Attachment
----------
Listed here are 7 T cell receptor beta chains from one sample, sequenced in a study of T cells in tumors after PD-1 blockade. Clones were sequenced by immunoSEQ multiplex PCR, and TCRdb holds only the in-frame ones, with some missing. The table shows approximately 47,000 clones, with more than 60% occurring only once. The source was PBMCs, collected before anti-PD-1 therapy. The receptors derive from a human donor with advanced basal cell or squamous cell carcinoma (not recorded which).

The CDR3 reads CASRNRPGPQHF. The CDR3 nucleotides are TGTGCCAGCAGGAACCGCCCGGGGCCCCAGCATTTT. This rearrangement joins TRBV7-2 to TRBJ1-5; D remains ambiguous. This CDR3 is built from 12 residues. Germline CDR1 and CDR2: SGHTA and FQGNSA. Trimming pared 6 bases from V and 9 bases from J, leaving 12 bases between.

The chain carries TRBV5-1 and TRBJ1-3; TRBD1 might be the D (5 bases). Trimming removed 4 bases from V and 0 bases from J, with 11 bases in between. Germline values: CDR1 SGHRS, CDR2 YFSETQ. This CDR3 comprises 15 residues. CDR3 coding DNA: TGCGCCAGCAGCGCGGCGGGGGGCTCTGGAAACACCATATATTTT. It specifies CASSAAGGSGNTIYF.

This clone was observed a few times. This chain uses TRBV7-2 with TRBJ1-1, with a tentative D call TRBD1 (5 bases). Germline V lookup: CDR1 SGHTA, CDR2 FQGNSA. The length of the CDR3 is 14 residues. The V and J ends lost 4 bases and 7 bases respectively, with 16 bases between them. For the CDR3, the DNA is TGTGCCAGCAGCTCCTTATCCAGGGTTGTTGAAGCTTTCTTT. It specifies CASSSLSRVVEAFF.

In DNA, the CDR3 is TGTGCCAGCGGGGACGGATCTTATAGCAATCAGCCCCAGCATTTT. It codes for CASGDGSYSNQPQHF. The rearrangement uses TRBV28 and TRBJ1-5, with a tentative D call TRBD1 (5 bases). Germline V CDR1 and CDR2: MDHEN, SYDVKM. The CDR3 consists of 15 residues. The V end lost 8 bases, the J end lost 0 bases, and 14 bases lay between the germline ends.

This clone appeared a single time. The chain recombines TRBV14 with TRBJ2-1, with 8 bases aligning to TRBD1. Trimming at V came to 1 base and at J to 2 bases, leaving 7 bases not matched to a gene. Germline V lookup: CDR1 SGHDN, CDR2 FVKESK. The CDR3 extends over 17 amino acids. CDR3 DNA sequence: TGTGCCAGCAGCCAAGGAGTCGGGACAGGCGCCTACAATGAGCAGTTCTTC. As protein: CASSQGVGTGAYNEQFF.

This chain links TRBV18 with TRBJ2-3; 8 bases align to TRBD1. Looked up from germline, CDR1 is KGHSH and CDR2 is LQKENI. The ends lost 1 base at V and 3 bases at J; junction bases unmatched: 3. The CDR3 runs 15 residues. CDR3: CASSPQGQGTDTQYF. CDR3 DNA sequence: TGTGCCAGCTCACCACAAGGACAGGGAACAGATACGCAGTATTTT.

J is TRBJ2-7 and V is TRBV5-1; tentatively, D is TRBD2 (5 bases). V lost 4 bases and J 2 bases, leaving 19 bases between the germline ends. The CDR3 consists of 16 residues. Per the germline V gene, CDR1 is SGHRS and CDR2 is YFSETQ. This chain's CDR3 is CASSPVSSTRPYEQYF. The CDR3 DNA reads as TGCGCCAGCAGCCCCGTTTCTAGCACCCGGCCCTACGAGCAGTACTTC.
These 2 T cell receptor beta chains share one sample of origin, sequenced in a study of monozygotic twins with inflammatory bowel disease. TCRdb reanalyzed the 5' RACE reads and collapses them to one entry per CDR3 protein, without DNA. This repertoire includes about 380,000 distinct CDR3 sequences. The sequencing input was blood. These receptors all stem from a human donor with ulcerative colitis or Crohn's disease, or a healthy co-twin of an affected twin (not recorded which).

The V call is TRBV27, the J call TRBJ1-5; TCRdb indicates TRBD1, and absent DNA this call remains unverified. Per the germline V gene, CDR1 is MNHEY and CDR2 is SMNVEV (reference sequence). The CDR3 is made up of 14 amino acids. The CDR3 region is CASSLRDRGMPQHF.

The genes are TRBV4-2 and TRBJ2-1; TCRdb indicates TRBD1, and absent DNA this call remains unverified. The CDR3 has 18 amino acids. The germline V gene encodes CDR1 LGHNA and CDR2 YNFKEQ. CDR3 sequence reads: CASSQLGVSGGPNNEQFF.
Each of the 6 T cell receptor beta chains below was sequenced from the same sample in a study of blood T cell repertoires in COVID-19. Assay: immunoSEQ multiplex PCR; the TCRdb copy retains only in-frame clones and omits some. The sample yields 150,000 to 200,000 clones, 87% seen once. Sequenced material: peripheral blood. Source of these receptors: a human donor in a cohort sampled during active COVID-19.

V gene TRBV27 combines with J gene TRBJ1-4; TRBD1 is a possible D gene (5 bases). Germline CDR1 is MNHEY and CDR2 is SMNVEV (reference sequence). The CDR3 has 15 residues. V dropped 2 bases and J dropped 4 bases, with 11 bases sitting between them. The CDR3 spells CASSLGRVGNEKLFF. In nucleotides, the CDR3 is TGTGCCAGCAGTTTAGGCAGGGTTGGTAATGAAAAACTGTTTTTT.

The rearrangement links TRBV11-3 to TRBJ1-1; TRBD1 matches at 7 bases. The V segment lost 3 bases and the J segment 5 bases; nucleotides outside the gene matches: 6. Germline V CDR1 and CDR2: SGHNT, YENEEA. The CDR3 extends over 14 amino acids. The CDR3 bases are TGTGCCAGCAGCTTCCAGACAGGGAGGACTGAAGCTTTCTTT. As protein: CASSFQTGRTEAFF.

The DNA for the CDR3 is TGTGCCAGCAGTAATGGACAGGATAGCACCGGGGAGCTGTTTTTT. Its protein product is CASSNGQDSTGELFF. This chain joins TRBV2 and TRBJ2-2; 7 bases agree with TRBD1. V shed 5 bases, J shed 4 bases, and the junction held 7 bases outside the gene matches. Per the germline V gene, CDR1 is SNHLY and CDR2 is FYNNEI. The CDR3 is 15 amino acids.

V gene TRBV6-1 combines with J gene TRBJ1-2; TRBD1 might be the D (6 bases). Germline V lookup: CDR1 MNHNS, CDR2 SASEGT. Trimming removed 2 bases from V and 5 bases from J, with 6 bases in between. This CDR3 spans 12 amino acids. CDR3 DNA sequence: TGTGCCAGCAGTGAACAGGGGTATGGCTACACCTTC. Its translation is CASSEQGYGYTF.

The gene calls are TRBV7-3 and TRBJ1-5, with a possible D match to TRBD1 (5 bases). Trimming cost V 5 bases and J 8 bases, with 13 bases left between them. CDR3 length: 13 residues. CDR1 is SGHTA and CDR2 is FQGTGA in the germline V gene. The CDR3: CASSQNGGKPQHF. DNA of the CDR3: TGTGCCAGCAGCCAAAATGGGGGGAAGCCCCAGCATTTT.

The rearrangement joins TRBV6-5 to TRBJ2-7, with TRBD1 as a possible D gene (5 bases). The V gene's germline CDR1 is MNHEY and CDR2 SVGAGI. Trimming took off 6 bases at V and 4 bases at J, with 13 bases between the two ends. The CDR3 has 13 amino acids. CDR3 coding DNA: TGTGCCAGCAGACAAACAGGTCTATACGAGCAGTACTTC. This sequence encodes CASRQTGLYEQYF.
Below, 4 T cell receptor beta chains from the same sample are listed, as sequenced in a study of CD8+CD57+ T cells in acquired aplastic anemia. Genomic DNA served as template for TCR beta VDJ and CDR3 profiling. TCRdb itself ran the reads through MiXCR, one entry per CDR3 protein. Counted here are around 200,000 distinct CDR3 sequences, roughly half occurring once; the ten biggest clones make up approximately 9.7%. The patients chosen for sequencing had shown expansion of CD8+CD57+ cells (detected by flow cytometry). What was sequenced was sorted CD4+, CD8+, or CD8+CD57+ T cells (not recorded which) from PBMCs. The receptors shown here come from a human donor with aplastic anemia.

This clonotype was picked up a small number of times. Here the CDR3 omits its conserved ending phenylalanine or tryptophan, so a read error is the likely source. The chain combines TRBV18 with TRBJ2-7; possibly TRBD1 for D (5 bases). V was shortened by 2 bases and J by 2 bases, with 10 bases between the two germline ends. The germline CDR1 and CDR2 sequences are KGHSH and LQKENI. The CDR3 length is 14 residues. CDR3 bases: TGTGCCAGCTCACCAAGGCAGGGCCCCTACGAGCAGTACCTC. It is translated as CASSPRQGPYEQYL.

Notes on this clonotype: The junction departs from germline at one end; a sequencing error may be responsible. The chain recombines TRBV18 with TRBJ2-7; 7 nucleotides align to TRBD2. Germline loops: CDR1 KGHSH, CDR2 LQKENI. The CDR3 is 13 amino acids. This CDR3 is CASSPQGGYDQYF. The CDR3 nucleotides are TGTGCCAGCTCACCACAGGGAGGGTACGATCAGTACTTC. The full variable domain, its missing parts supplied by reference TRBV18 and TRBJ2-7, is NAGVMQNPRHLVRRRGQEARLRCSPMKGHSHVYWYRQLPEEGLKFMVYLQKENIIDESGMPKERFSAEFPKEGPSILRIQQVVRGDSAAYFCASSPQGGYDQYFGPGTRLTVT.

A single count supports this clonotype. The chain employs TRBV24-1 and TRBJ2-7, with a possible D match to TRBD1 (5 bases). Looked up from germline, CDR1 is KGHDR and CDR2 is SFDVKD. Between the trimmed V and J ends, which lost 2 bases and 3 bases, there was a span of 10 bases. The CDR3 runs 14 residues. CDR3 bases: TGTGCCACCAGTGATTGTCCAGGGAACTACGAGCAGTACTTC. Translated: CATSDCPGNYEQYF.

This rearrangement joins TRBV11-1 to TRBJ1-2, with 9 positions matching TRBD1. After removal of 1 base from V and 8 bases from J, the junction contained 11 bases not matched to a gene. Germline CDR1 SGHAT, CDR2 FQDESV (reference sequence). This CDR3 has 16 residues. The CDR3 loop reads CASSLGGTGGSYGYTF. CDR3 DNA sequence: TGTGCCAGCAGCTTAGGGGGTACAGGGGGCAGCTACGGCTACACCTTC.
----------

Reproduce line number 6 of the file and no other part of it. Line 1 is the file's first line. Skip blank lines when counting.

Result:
This clone appeared a single time. The chain recombines TRBV14 with TRBJ2-1, with 8 bases aligning to TRBD1. Trimming at V came to 1 base and at J to 2 bases, leaving 7 bases not matched to a gene. Germline V lookup: CDR1 SGHDN, CDR2 FVKESK. The CDR3 extends over 17 amino acids. CDR3 DNA sequence: TGTGCCAGCAGCCAAGGAGTCGGGACAGGCGCCTACAATGAGCAGTTCTTC. As protein: CASSQGVGTGAYNEQFF.